Although DNA profiling has linked Zinfandel and Primitivo to a common Croatian ancestor, Zinfandel is now considered virtually indigenous to California where it has thrived since the mid 1850s, remaining today one of the state's most popular and prolific grape varietals. As a red wine, Zinfandel can be made light and fruity, much like French Beaujolais, or lively, complex and age worthy, like Cabernet Sauvignon. 

Adaptable to a wide range of soils and climates, Zin vines tend to be vigorous and highly productive. Because of this vigor and resistance to vine disease, many Zinfandel vineyards exist that are over 100 years old. Naturally, Zinfandel aficionados believe these "old vines" produce the best wines because the older vineyards set smaller crops and the grapes tend to ripen more evenly.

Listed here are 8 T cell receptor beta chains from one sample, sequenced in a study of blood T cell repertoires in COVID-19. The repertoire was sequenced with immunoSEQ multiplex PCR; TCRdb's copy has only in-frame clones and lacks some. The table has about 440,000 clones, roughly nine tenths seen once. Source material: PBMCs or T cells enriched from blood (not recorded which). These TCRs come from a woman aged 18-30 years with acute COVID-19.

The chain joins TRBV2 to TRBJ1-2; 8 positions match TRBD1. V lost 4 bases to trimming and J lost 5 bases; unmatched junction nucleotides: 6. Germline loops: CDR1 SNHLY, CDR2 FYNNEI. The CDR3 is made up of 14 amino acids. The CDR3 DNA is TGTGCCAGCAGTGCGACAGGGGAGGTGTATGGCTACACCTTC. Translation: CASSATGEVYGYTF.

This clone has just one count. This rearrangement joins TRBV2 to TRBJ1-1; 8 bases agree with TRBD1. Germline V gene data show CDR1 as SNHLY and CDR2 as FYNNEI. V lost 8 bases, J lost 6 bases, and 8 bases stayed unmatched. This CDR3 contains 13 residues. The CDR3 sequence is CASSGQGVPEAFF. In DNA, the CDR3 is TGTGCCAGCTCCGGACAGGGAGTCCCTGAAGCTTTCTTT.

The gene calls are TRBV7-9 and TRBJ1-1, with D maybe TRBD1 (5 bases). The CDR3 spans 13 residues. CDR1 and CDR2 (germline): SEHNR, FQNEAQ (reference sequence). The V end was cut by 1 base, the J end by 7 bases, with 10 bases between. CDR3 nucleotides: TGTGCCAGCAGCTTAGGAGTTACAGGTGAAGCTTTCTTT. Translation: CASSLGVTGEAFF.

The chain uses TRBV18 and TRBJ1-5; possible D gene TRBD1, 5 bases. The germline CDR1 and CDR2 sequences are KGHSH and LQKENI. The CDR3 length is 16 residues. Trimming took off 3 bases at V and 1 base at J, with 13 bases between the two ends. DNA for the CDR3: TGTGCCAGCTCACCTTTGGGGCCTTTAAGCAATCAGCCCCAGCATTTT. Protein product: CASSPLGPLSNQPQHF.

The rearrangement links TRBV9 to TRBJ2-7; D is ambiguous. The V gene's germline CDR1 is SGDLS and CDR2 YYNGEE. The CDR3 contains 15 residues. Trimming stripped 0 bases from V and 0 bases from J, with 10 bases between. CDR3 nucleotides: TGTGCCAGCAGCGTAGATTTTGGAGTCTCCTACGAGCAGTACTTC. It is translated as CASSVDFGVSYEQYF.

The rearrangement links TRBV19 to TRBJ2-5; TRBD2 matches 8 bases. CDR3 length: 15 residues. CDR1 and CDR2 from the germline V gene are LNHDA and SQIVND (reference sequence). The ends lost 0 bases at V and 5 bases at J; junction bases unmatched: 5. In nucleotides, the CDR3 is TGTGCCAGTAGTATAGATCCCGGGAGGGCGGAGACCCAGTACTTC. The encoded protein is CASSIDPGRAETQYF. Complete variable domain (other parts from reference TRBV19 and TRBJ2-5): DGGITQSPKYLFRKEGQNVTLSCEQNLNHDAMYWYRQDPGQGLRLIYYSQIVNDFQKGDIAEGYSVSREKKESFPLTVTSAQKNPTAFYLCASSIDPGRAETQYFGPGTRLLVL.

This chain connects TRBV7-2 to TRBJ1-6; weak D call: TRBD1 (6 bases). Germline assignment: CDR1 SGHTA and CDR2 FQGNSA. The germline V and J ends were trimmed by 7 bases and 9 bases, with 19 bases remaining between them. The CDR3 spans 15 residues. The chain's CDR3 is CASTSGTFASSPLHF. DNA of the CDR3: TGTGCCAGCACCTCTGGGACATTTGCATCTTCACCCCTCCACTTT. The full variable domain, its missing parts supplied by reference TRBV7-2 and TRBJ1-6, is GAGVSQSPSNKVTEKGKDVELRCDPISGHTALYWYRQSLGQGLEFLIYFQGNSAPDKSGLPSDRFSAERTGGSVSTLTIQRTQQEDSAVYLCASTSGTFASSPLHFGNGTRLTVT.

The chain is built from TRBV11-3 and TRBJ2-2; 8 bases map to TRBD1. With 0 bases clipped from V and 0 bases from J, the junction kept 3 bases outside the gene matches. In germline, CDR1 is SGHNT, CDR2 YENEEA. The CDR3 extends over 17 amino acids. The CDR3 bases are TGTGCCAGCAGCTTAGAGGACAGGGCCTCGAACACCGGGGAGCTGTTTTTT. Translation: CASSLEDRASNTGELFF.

Fruit aromas typically associated with Zins include raspberry, blackberry, boysenberry, cranberry and blackberry; herbal aromas include licorice, briar and nettle; and spice aromas include cinnamon and black pepper. 

Zinfandel pairs especially well with outdoor-grilled steaks or chops or meat that has been stewed or stuffed with fruit and with sausages, pizza, hamburgers and meatloaf. 

Cheeses that go well with Zinfandel include Asiago, blue cheeses, Brie, Cheddar (smoked), Comte, Emmental, Feta, Gouda, Gruyere, Le Chevrot, Locatelli, Manchego, Maytag Blue, Monterey Jack, Parmigiano-Reggiano, Pecorino Romano, Piave, Port Salut and Tomme de Savoie.